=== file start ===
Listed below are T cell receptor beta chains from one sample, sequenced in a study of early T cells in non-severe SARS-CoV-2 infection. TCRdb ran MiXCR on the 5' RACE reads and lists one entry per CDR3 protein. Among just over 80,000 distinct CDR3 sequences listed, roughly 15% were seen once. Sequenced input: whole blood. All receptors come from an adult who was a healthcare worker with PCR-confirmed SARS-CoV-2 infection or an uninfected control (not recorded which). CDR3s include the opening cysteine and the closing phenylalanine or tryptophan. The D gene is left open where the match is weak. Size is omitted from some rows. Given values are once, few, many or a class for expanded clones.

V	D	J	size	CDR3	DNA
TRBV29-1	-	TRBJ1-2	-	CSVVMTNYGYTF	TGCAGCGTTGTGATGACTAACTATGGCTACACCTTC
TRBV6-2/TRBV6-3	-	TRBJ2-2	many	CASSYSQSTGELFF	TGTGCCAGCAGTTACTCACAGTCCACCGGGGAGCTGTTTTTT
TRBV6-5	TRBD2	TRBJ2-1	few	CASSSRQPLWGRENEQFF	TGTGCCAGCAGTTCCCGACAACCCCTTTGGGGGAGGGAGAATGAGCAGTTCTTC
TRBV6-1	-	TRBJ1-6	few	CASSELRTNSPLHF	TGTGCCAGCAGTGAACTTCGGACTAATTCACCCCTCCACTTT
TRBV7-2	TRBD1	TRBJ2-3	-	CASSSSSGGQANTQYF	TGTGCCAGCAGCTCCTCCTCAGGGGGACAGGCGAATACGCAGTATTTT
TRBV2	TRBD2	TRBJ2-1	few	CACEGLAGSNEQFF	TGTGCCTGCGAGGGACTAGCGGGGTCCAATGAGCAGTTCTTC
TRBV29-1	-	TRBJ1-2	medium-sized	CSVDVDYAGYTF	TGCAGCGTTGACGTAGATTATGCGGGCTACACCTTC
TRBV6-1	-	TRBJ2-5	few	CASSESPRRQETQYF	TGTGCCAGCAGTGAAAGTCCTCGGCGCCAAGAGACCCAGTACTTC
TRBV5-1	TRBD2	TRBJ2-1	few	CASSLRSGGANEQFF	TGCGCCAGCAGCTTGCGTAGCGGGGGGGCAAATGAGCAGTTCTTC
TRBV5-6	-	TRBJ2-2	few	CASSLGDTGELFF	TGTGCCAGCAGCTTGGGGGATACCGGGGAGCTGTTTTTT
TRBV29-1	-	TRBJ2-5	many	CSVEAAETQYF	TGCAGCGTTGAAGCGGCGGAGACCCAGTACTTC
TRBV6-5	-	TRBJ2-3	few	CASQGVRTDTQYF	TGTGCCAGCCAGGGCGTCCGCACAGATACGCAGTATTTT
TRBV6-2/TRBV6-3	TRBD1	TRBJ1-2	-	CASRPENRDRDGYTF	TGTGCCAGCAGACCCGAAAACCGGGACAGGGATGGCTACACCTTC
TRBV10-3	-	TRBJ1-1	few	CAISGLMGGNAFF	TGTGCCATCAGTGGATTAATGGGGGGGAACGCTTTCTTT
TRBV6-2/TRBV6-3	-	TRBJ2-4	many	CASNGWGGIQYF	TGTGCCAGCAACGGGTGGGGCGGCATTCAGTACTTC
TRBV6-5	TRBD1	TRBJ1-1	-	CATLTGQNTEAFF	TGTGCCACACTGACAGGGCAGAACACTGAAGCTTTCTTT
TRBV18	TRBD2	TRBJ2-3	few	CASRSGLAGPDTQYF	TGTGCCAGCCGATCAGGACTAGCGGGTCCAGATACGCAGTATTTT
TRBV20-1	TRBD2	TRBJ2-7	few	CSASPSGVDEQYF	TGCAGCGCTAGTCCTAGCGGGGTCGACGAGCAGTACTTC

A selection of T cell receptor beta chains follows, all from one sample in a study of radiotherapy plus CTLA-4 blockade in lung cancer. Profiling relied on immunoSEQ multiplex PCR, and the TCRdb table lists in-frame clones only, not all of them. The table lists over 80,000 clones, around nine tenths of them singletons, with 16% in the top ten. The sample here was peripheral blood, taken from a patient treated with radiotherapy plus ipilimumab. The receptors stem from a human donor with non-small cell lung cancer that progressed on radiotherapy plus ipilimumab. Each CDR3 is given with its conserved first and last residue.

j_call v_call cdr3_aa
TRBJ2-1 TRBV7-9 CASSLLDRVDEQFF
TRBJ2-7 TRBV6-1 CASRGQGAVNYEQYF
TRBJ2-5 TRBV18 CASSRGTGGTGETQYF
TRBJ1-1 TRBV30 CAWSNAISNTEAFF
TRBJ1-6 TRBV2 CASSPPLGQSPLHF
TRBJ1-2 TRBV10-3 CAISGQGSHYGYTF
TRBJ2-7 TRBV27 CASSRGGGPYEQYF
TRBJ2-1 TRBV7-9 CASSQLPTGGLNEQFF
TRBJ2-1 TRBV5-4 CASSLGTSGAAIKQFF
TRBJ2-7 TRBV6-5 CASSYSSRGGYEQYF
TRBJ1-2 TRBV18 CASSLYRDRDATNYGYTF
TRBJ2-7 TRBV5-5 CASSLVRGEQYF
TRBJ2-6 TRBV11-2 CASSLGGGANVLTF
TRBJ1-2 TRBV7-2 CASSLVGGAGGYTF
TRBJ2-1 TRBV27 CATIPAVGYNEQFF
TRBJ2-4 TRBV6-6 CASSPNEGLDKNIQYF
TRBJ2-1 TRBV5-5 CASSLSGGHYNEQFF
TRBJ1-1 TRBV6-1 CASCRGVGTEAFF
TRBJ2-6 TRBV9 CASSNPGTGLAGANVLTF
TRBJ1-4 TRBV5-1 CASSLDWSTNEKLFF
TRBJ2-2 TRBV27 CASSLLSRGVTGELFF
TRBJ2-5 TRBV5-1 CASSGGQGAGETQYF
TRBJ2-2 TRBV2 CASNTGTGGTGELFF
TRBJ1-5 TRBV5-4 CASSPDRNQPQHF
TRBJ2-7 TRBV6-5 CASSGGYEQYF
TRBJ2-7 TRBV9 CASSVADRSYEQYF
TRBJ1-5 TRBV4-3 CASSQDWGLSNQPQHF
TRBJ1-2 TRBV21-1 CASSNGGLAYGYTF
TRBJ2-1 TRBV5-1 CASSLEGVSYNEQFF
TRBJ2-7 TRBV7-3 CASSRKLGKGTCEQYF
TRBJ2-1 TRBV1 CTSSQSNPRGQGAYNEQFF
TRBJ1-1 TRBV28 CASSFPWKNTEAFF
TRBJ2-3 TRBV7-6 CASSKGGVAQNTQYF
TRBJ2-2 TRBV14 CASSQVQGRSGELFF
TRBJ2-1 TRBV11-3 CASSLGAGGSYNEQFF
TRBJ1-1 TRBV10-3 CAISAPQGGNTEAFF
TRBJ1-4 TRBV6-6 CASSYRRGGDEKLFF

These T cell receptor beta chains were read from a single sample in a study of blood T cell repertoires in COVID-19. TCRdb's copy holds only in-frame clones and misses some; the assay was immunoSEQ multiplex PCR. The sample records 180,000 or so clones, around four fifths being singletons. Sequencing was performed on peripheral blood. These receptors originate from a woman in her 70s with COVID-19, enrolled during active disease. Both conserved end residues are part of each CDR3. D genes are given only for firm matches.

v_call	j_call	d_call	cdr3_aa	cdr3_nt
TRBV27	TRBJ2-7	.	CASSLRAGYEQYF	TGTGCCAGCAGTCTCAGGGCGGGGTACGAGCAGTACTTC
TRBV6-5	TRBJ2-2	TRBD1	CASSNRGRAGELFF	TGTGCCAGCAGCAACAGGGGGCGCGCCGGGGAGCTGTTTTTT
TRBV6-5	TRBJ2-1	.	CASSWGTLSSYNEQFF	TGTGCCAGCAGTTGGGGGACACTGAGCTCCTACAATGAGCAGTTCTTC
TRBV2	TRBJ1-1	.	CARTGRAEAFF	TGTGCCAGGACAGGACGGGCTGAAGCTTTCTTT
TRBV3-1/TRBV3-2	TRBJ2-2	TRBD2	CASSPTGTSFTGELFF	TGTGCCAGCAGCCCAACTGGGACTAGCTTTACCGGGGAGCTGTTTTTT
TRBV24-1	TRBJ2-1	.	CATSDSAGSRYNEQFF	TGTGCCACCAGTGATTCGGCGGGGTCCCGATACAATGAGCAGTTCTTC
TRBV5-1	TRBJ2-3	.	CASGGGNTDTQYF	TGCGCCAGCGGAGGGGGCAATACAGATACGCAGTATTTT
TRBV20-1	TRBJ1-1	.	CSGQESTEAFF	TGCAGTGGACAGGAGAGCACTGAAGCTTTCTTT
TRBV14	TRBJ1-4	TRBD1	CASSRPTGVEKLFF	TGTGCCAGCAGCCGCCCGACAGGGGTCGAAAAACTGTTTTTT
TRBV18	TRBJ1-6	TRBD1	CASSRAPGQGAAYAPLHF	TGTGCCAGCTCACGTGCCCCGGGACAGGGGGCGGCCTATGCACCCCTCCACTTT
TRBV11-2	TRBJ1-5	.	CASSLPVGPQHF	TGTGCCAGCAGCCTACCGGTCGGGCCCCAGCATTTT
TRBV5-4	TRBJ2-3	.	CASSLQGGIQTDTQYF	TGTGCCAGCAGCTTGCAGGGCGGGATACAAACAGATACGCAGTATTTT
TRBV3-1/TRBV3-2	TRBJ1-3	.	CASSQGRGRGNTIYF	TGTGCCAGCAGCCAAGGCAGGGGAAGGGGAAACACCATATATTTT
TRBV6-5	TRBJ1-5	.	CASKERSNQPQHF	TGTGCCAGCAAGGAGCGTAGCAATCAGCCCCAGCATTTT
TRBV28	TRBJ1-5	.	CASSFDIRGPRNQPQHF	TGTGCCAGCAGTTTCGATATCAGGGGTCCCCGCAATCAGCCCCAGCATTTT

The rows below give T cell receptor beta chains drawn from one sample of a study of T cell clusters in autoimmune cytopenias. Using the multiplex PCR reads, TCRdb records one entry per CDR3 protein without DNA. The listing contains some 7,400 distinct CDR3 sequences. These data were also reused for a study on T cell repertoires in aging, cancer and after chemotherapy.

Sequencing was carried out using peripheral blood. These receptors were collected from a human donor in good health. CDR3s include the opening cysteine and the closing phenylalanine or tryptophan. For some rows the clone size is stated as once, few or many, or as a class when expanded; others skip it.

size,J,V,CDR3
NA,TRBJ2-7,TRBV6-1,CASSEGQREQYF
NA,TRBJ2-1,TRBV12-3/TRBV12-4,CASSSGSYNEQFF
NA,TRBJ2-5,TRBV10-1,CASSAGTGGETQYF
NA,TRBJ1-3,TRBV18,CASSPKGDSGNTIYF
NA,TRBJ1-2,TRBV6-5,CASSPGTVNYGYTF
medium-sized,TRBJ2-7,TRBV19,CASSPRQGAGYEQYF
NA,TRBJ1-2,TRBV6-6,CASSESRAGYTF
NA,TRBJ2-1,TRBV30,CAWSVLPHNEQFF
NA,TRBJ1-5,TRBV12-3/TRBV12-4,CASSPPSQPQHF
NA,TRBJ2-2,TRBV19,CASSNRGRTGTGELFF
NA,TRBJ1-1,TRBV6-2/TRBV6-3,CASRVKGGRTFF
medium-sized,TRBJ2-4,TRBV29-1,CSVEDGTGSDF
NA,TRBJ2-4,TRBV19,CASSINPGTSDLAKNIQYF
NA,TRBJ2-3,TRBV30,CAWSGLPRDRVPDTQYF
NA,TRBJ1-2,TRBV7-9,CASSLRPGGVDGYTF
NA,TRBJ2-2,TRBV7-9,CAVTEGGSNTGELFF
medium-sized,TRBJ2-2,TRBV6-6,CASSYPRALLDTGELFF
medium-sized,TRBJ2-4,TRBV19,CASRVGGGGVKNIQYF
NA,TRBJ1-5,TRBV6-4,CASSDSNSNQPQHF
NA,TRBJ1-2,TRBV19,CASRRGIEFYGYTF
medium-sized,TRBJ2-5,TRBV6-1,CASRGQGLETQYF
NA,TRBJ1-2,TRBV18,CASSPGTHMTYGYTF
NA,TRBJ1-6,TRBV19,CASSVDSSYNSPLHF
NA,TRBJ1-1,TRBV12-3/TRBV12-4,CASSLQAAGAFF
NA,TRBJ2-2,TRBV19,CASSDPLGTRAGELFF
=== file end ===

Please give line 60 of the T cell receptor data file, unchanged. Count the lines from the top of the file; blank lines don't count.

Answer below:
These T cell receptor beta chains were read from a single sample in a study of blood T cell repertoires in COVID-19. TCRdb's copy holds only in-frame clones and misses some; the assay was immunoSEQ multiplex PCR. The sample records 180,000 or so clones, around four fifths being singletons. Sequencing was performed on peripheral blood. These receptors originate from a woman in her 70s with COVID-19, enrolled during active disease. Both conserved end residues are part of each CDR3. D genes are given only for firm matches.